There are many varieties of Speedwell or Veronica but they have different medicinal properties, with officinalis being the one used in herbal remedies (hence the ‘official’ title). The Common Speedwell (V. officinalis) is native to Europe, including the British Isles, and to temperate parts of Asia, but it now grows abundantly in North America and other parts of the world. It is believed that it got its name Veronica because the flowers have streaky marks on them resembling the ones which were left on the cloth Veronica, the woman who wiped the face of Jesus while he was carrying the cross to his crucifixion at Calvary or Golgotha.
  It was used by the Physicians of Myddfai (Wales) along with other native plants in a number of remedies. This is an old remedy for abdominal complaints and the following herbs were used to make a medicine: - “sweet gale, bay leaves, pimpernel, male speedwell, river star tip, borage, moss, liverwort, the young leaves of the earth nut, and the mallow.” Another remedy was for carbuncles although it was a third alternative: - “…take the roots of the purple dead nettle, the roots of mugwort, and the speedwell, boiling all together in goat’s whey, adding butter to the scum thereof, and drinking it day and night.”
  Speedwell means to thrive, and it has been used as a general cure-all and modern medical trials have found that the V. officinalis contains more potent properties than the Germander speedwell. John Gerard, writing in the 16th century, thought rather highly of the Germander Speedwell, and believed that “given in good broth of a hen” it was useful for cancer treatment. He also thought that it got its name “from the form of the leaves like unto small oak leaves” and so he claims it was given the name “chamaedrys which signifieth a dwarf oak.” This is rather stretching one’s imagination as the leaves do not appear to resemble those of any kind of oak. However the old writers extolled the virtue of this Speedwell and wrote that it was a good wound healer, blood purifier, as well as being useful in the treatment of small pox and measles. A decoction of the whole plant was used to stimulate the kidneys and the leaves were thought to be good for coughs. The juice from the fresh plant was boiled with honey to make a syrup for asthma and catarrh.  It is best to harvest the whole plant in summer (May-July) and dry it for future use.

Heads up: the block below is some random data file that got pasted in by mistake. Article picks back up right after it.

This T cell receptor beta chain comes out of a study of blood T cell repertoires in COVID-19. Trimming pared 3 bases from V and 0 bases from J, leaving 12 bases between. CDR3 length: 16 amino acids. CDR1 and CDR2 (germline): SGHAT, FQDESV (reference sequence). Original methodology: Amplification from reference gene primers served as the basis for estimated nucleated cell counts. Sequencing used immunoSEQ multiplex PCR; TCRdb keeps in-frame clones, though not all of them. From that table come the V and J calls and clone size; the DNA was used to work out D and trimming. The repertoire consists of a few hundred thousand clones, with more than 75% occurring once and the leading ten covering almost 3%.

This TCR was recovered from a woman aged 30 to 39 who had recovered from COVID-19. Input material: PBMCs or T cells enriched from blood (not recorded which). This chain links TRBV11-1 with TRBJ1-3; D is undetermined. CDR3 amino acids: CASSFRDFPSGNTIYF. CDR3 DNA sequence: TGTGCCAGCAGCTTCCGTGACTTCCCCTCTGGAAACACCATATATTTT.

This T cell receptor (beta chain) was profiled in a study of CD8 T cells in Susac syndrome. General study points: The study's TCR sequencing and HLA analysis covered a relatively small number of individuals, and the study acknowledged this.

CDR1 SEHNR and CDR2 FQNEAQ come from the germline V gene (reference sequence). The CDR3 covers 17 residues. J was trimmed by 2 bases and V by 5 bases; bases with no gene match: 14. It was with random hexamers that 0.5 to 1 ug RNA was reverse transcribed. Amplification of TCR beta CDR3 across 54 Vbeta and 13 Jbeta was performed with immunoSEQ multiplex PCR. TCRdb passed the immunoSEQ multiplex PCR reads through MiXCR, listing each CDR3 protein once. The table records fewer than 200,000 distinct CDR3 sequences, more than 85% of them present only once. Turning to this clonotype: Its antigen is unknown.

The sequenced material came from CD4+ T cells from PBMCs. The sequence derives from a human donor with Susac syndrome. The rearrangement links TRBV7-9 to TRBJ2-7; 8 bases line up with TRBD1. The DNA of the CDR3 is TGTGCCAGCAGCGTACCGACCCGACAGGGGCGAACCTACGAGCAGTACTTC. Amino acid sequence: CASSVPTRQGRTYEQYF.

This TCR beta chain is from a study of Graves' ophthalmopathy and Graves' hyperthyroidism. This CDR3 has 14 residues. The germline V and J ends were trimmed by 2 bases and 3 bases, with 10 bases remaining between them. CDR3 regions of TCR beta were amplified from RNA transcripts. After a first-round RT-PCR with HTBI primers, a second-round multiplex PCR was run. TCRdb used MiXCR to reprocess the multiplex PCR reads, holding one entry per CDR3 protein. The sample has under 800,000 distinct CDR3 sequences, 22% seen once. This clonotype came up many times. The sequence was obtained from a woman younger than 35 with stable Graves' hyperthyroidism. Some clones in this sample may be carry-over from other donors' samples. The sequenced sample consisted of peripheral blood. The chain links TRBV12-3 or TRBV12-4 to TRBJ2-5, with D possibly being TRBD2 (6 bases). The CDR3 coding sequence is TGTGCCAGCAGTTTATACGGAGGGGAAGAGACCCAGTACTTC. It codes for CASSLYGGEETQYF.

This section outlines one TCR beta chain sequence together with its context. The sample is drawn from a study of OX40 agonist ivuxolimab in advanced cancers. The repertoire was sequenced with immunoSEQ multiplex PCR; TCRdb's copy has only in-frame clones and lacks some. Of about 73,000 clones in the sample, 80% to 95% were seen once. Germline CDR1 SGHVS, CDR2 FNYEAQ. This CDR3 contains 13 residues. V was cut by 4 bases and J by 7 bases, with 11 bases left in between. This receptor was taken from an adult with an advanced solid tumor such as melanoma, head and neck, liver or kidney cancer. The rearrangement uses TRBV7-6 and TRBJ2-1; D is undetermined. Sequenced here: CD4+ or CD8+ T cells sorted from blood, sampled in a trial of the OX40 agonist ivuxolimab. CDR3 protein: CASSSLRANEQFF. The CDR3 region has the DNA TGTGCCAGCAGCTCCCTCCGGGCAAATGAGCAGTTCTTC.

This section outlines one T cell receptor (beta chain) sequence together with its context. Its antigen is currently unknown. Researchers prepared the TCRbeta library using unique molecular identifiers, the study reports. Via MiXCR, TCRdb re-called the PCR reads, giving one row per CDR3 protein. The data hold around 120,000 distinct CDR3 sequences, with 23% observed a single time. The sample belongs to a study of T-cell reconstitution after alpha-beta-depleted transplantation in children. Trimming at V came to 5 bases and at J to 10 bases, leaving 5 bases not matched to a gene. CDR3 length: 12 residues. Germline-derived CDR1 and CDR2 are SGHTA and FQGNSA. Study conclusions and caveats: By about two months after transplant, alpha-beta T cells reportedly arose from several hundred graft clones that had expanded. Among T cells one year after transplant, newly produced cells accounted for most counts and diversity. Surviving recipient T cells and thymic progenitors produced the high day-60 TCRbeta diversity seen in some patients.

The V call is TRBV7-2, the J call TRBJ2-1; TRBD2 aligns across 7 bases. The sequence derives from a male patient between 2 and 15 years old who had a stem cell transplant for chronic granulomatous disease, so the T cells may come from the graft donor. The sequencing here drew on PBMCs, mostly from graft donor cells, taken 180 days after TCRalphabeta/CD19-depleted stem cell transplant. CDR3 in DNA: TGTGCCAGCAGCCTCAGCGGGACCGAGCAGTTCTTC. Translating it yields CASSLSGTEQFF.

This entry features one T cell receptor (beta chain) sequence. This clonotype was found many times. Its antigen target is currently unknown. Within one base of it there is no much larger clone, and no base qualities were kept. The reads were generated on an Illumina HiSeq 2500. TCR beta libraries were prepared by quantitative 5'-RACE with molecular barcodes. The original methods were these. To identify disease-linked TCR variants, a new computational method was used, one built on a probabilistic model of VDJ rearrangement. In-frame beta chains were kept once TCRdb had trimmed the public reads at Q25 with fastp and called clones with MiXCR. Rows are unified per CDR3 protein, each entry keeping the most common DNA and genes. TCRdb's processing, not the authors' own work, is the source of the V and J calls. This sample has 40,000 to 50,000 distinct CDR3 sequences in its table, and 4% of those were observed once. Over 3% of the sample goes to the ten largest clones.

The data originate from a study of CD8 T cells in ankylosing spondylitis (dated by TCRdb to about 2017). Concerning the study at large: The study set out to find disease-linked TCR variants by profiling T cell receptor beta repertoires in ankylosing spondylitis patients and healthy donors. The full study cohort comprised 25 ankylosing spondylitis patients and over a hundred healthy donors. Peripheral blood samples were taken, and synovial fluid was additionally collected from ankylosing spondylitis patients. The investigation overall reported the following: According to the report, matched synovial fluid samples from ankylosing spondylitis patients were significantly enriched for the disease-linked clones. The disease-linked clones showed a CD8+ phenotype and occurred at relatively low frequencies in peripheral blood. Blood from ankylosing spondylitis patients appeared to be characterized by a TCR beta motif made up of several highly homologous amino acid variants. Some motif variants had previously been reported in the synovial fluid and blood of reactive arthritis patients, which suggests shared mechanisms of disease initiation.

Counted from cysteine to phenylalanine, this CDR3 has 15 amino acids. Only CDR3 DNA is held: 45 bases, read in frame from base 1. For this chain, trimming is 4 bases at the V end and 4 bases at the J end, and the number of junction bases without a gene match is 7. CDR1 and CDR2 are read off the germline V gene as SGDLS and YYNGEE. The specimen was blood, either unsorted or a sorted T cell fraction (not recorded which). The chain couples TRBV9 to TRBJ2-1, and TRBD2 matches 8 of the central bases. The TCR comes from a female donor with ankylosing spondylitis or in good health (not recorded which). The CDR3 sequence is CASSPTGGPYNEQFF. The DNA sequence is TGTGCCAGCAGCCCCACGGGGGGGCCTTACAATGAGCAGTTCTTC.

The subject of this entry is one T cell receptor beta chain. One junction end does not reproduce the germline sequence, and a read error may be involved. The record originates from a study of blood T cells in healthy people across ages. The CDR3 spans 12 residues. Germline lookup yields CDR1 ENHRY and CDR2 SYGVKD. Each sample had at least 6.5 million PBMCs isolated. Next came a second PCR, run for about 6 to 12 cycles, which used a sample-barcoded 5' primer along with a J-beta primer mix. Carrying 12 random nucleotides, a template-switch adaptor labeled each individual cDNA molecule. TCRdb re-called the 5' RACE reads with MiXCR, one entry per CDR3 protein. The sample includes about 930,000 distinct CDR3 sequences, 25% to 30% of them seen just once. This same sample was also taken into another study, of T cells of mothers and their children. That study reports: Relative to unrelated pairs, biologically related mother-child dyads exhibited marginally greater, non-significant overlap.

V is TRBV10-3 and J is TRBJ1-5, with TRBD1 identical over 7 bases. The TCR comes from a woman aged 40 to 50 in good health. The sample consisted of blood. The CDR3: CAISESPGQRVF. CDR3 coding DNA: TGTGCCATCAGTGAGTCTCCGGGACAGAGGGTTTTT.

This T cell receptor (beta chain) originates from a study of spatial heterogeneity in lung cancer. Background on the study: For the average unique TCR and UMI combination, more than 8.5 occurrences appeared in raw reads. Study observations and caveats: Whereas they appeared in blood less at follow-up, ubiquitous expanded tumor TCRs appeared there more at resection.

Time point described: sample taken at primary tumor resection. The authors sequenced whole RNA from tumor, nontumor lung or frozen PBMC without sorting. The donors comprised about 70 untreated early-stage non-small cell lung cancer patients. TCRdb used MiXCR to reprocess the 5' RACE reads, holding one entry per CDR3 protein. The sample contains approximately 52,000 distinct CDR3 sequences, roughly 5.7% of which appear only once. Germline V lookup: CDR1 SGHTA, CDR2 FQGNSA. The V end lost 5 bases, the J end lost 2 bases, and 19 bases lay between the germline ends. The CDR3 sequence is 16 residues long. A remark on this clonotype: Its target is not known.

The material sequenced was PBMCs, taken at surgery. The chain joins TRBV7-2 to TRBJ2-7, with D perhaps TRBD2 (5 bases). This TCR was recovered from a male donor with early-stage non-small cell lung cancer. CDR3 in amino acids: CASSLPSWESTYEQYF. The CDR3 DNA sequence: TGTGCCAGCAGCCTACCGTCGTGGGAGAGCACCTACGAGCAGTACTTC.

An infusion of the Common Speedwell (V. officinalis) has been given through the centuries for gout, to promote sweating in fevers, as a diuretic, expectorant, tonic, for heart and liver complaints, haemorrhages skin problems and wounds. Today the infusion or tisane is used externally for skin complaints and for coughs and catarrh.
  In clinical trials it has been discovered that the Common Speedwell enhances the regeneration of the gastric mucous and is useful in the treatment of old ulcers.  The plant contains β-sisterol, and is rich in vitamins including E (phytol) and K as well as vitamin C. The polyphenols in this plant have potent antioxidant activities and it also contains the omega-3 fatty acids. Trials have shown that it can reduce the cholesterol levels in the blood of lab animals and it contains the glycoside, aucuboside which is thought to have anti-inflammatory properties. The astringency of the plant is due to the tannins it contains. It is an ingredient of some skin whitening creams along with Lemon Balm and yarrow, although whether or not these work is open to question.

2 tsps fresh flowering herb
½ cup boiling water

Chop the herb and pour the boiling water over it. Allow to steep for 15 mins then strain and drink.
This has Taste and is a Treat(ment).  

1 comment:

  1. I have this growing all over my yard, all over, where most people would have grass. This spring my lawn was speckled with the little blue flowers. I am just learning the medicinal value of this herb.